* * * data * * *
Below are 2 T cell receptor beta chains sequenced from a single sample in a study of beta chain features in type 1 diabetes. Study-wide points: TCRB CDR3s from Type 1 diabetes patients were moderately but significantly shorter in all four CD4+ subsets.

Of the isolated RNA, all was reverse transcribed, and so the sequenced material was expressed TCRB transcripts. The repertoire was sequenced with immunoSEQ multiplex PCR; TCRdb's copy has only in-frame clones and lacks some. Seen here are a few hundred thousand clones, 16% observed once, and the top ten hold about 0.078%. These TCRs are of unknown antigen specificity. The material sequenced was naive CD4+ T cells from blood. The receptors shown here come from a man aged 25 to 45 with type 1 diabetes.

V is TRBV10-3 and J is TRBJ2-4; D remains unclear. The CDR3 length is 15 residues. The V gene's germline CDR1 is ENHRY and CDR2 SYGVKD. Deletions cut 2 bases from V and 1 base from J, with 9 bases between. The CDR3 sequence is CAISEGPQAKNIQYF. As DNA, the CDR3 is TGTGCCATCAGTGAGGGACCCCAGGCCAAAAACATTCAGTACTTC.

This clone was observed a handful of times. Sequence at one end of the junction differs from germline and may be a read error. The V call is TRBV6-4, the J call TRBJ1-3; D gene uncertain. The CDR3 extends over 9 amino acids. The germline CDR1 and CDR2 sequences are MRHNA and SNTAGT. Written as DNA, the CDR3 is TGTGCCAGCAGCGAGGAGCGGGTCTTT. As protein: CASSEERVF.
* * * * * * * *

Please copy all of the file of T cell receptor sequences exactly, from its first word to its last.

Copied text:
Below are 2 T cell receptor beta chains sequenced from a single sample in a study of beta chain features in type 1 diabetes. Study-wide points: TCRB CDR3s from Type 1 diabetes patients were moderately but significantly shorter in all four CD4+ subsets.

Of the isolated RNA, all was reverse transcribed, and so the sequenced material was expressed TCRB transcripts. The repertoire was sequenced with immunoSEQ multiplex PCR; TCRdb's copy has only in-frame clones and lacks some. Seen here are a few hundred thousand clones, 16% observed once, and the top ten hold about 0.078%. These TCRs are of unknown antigen specificity. The material sequenced was naive CD4+ T cells from blood. The receptors shown here come from a man aged 25 to 45 with type 1 diabetes.

V is TRBV10-3 and J is TRBJ2-4; D remains unclear. The CDR3 length is 15 residues. The V gene's germline CDR1 is ENHRY and CDR2 SYGVKD. Deletions cut 2 bases from V and 1 base from J, with 9 bases between. The CDR3 sequence is CAISEGPQAKNIQYF. As DNA, the CDR3 is TGTGCCATCAGTGAGGGACCCCAGGCCAAAAACATTCAGTACTTC.

This clone was observed a handful of times. Sequence at one end of the junction differs from germline and may be a read error. The V call is TRBV6-4, the J call TRBJ1-3; D gene uncertain. The CDR3 extends over 9 amino acids. The germline CDR1 and CDR2 sequences are MRHNA and SNTAGT. Written as DNA, the CDR3 is TGTGCCAGCAGCGAGGAGCGGGTCTTT. As protein: CASSEERVF.